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Traders Leave Hedge Funds, Return to Banks
Traders Leave Hedge Funds, Return to Banks

Traders Leave Hedge Funds, Return to Banks

Traders Leave Hedge Funds, Return to Banks

Traders who fled banks for hedge funds are on their way back to Wall Street.
This month, Barclays Plc hired Chris Leonard, a founder of two hedge funds in the decade since he left JPMorgan Chase & Co., to turn around US rates trading. At the end of last year, ex-bankers Roberto Hoornweg and Chris Rivelli, both of Brevan Howard Asset Management, left that London hedge fund for banks, Bloomberg reported.
Recruiters say these moves and others aren’t just the usual attrition: banks in New York and London are interesting employers again a decade after the financial crisis, and may get involved in more proprietary trading if President Donald Trump eases regulatory burdens. There’s also another factor: many macro funds just don’t make money anymore.
“In the last quarter of the year or first quarter of 2018, you will find more people leaving the hedge funds to join banks to run proprietary money,” said Jason Kennedy, chief executive officer of the Kennedy Group in London, which hires for banks and hedge funds. “The banks will become more attractive in terms of jobs and pay.”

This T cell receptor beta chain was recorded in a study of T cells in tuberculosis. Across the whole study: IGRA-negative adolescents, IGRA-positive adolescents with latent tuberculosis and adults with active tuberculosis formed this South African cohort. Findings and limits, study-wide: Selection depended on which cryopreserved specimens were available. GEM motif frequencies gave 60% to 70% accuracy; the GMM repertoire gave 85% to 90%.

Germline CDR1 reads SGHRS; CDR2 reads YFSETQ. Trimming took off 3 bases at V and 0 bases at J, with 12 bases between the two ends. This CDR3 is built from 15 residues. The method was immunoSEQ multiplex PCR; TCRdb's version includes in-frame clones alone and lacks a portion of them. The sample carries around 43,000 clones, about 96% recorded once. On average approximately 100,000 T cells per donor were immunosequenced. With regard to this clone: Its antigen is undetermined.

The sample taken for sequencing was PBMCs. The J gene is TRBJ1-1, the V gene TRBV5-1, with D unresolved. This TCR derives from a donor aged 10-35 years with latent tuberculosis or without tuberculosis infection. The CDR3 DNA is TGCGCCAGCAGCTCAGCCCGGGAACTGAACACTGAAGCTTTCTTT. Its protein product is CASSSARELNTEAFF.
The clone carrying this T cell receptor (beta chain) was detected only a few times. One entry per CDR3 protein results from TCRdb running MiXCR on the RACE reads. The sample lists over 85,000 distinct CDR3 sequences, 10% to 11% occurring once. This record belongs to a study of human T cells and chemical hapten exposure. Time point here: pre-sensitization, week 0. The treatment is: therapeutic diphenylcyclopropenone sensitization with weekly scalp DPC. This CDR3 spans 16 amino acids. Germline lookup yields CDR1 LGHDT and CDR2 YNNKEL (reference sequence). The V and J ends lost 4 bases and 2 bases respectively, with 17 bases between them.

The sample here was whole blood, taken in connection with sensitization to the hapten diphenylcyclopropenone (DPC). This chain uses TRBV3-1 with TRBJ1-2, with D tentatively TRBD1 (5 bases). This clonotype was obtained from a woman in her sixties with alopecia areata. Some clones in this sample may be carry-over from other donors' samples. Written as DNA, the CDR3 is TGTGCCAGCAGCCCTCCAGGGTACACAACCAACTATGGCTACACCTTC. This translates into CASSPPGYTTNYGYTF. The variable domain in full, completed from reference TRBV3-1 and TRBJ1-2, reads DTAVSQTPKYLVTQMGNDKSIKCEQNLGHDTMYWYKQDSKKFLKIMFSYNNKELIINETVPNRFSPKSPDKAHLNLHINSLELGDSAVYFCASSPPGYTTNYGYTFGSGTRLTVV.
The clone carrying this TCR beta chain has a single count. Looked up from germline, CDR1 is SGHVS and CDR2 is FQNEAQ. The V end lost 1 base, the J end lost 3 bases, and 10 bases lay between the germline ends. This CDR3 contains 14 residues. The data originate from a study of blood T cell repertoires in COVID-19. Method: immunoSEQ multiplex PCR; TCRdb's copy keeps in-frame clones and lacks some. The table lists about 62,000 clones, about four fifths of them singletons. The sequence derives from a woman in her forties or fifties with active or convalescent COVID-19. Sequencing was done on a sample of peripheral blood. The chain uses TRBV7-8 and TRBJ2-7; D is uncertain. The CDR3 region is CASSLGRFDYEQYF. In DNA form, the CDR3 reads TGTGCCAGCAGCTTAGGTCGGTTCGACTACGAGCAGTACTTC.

That’s due to expectations that Trump will be good for bankers. In a report released June 12, the US Treasury Department urged federal agencies to re-write scores of regulations that Wall Street has frequently complained about in the seven years since the passage of the Dodd-Frank Act. They include adjusting the annual stress tests that assess whether lenders can endure economic downturns, loosening some trading rules and paring back the powers of the watchdog that polices consumer finance.
Meanwhile, “the bar within the hedge-fund world has increased dramatically over the last year,” Kennedy said. Hedge funds, stung by years of underperformance and revolts from investors, are increasingly under pressure to dump their traditional 2% management and 20% performance-fee model, curtailing their ability to hire and retain talent.
Louis Bacon’s Moore Capital Management, Tudor Investment Corp., Och-Ziff Capital Management Group LLC, Canyon Capital Advisors and Brevan Howard were among money managers who cut fees last year. More hedge funds shuttered last year than started, a trend that continued in the first quarter of 2017, according to data from Hedge Fund Research Inc.
“It is not surprising that traders are looking for a safe haven, and if banks have more room to operate these moves could make sense,” said John Purcell of Purcell & Co., a London-based executive recruitment firm.
 

 

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